Friday, July 27, 2012

Anniversary Bike Overnight

Waiting at the ferry dock.
I had an idea for our anniversary. Usually we get away for a 4-day pedal sometime in September, but with my European plans eating up weeks we weren't sure it would happen this year. I'd miss that time alone as a couple, so I suggested a simple bike overnight. This means more to us than any restaurant celebration.

Lightweight packing on my Trek 830 Antelope. 
It all came together pretty fast. We planned to be away about 24 hours. Rummage through closets and cardboard boxes. Each pack a pad and sleeping bag. I hauled the tent; my husband the stove, necessities, tools, first aid. Keep the peace between our boys while we pack. Run them to their grandparents. Roll the bikes from the garage, then downhill to catch the 1:00 ferry to New York.

Bridgestone MB-3 with larger panniers. Cushy Thermarest pad
 and rolled up fleece blanket strapped to rear rack.

We changed course late in the planning, opting for a quick jaunt across the lake into the Adirondacks. I have all these maps from a ride years ago—one I cherished as it brought me deep into New York hills. Both my hub and I value the Lake Champlain Bikeways map as it not only shows the lake route, but a myriad of loops associated with it. I taped up our battered copy after my last ride.

I keyed on a campground about thirty miles away—perfect for the later start.

Enjoying the cool breeze and view from the upper deck.
After all, we were celebrating 23 wonderful years of marriage. No need to make this a strenuous adventure; the point was to just get away.

We cruised beside the Ausable River. With lower rainfall this summer the normally rushing, soothing sounds of water were merely stagnant pools. But no matter. We pedaled together.

At one point the unmistakable thwack-thwack noise meant I picked up something on the rear tire. I stopped and extracted a .25" piece of glass from the new rubber I'd replaced that very morning. Amazingly, the air remained. Yikes! That Nimbus tire I'd made fun of really did the trick. I'm now convinced that I will further spend good dough on puncture resistant tires.

We encountered a few smaller climbs and then one whopping mile-long pull, but I expected this. I'd done this route before and knew that I'd eventually return with my favorite riding partner. There's something special about this high plateau, with fragrant pines and aspen edging the road, even an escarpment of cliffs in the distance. With nary an automobile on these back roads in New York state, and the incredible network of smooth paved lanes, it's a bike rider's paradise. Sadly, hardly any route in Vermont can compare.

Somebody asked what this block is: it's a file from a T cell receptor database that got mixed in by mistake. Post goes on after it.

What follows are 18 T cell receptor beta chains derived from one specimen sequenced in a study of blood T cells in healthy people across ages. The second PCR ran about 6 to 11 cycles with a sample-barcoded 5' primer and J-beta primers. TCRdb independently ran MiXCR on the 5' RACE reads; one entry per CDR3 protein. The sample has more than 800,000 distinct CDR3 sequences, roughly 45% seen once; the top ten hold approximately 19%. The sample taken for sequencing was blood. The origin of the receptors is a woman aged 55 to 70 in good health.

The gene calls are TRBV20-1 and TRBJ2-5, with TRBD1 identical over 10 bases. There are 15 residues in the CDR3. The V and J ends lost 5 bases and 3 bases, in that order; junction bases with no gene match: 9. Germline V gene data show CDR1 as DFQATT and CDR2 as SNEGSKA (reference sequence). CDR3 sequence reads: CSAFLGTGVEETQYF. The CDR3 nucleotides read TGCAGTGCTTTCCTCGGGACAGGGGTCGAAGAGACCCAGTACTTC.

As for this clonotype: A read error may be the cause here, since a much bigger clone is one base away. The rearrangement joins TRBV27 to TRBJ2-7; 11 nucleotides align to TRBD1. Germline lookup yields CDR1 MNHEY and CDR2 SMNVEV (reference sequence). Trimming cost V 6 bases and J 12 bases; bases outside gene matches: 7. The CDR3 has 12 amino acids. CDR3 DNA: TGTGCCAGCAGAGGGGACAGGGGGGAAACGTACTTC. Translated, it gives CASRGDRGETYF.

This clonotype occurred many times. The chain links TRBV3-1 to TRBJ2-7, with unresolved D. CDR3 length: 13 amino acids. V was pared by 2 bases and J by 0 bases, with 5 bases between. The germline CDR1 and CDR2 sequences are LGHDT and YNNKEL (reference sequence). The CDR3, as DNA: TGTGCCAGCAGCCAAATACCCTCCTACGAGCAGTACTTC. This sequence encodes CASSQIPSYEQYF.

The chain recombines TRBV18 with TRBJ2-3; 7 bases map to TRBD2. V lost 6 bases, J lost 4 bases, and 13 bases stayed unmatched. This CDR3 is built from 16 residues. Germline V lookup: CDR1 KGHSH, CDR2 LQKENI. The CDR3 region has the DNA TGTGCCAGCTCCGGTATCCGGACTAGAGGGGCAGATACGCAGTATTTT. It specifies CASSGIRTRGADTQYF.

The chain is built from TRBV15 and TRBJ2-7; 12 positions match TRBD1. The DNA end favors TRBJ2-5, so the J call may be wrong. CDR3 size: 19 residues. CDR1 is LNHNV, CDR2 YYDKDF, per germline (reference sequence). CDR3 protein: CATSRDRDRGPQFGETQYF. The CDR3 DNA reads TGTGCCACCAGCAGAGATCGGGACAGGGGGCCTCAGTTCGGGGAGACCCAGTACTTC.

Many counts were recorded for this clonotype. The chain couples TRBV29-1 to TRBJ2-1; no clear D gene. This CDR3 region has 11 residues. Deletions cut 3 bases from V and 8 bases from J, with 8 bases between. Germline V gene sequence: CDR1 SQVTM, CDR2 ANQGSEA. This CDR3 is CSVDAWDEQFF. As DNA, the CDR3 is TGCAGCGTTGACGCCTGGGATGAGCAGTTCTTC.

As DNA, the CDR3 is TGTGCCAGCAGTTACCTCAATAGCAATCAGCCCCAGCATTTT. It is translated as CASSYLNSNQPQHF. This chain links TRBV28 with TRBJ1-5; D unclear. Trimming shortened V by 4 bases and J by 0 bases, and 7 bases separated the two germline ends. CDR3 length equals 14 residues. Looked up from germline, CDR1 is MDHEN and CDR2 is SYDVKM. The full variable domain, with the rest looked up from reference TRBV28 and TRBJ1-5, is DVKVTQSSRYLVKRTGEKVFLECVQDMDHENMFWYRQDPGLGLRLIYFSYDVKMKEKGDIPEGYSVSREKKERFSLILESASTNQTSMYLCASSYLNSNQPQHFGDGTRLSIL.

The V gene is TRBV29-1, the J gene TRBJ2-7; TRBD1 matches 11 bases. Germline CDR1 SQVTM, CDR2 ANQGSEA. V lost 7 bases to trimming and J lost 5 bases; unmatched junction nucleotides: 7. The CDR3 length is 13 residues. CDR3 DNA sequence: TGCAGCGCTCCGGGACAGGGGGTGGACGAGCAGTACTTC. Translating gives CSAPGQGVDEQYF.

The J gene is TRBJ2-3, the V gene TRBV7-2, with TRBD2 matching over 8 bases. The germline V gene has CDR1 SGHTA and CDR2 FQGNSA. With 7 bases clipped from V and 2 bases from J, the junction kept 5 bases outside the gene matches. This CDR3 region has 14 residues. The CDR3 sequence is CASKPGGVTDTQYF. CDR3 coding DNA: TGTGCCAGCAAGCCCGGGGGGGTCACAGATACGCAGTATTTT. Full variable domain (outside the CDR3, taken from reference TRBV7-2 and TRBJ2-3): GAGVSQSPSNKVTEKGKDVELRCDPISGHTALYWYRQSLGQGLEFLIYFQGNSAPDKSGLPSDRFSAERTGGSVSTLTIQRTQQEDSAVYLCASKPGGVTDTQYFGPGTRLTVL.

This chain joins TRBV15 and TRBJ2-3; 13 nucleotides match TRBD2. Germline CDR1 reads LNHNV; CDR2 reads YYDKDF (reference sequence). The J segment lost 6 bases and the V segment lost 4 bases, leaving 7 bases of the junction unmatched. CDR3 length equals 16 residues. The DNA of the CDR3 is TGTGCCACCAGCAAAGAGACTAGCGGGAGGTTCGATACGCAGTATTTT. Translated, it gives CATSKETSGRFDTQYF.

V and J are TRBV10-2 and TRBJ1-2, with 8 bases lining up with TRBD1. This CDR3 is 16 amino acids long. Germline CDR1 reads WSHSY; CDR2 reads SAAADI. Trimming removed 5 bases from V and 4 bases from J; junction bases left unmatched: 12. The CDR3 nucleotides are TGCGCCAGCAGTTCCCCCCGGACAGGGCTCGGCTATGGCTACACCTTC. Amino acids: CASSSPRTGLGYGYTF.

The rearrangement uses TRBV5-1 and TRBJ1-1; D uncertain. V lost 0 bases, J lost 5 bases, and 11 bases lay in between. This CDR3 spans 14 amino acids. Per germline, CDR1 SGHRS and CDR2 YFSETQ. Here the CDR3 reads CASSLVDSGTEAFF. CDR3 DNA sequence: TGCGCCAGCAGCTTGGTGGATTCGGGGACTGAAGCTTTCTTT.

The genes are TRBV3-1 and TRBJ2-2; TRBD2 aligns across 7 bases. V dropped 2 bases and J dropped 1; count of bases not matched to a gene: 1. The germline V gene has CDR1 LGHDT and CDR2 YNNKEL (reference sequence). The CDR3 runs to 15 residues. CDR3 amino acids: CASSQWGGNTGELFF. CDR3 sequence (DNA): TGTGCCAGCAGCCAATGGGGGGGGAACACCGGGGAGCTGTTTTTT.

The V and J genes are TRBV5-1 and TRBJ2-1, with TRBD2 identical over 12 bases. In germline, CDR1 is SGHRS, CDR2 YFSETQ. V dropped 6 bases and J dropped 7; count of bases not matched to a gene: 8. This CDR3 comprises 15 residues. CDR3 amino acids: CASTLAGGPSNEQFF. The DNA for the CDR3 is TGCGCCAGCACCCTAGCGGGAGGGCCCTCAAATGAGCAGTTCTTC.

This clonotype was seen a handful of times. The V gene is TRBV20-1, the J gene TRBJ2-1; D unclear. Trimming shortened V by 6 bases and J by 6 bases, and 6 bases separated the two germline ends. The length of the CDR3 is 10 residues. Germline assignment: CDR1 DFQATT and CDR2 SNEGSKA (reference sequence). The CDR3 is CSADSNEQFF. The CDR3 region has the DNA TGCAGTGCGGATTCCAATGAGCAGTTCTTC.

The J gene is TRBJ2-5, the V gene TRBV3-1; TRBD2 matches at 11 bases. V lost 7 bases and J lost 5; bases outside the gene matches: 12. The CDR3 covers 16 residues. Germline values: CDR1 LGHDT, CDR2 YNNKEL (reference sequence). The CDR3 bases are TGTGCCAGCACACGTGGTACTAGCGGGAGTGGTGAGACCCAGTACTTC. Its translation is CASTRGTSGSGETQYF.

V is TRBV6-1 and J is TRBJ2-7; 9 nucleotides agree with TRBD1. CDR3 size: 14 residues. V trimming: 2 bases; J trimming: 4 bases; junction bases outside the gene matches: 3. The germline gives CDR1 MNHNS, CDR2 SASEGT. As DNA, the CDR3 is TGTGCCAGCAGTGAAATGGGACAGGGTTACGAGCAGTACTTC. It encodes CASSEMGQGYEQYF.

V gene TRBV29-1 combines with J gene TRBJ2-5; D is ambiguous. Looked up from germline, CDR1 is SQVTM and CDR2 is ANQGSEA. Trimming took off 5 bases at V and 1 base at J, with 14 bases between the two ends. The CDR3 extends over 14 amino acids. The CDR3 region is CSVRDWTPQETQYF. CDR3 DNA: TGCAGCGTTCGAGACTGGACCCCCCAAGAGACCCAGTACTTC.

The North Face tent that we still love for its roomy interior and freestanding capabilities.
Around 6 p.m. we pulled into Taylor Pond and snagged the last campsite. Our anniversary weekend seems to coincide with Lake Placid's Ironman Triathlon. After calling ahead, but unable to make a last minute reservation, we expected to free camp on the state land should all sites be occupied, but miraculously we got lucky.

It's a rustic campground with pit toilets and no showers, but it's also hugs a 4 mile long lake. We went for a swim. The water was much warmer than Lake Champlain. Later, I washed my hair at the site.

As we discovered, Steve is also an avid non-motorized bike rider.
Our dinner of pesto and noodles was combined with biker Steve's amazing spread. My husband had earlier befriended this Minnesotan, who toured from his home to the Maine coast and was on the return ride. I presumed the attraction was because of the grey beards (just kidding), but learned that they shared the love of travel,hitchhiking in their younger years to some of the same places.